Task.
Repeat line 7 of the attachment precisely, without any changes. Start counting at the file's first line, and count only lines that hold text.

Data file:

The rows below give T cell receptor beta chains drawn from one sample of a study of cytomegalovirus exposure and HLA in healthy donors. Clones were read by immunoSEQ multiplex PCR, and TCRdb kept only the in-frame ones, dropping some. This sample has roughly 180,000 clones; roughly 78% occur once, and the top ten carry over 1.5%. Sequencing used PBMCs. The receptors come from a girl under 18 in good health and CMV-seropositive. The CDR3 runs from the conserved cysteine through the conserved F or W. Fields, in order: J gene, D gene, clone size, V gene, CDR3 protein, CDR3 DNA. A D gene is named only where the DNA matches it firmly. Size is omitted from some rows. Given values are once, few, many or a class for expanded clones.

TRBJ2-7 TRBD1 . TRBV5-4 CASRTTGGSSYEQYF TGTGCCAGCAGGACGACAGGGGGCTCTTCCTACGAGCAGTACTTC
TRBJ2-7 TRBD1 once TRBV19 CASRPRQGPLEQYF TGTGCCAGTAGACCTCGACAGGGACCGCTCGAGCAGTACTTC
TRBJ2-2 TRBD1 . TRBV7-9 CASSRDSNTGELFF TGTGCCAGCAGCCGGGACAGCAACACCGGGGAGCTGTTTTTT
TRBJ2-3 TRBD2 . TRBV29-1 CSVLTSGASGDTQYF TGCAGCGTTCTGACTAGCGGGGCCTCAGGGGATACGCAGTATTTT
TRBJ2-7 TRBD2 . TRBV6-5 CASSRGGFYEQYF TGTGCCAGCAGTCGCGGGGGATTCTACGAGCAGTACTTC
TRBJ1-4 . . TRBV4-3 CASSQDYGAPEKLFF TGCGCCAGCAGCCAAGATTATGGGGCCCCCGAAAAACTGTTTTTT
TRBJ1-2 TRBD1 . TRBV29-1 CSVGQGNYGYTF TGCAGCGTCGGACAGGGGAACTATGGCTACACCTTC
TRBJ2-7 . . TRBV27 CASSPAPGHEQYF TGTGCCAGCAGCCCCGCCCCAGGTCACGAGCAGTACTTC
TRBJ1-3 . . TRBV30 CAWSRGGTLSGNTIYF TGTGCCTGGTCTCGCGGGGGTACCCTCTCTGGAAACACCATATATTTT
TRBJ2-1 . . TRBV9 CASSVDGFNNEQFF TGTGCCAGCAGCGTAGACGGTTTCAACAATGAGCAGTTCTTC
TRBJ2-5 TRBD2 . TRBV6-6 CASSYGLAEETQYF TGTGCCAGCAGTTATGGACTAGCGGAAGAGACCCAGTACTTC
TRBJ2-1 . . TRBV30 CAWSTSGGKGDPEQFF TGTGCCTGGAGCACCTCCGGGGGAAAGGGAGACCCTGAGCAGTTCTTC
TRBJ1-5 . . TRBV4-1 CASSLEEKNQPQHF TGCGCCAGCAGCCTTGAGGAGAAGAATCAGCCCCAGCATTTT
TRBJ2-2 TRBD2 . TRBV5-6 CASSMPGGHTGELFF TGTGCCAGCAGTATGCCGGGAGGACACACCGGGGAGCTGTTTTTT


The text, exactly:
TRBJ1-4 . . TRBV4-3 CASSQDYGAPEKLFF TGCGCCAGCAGCCAAGATTATGGGGCCCCCGAAAAACTGTTTTTT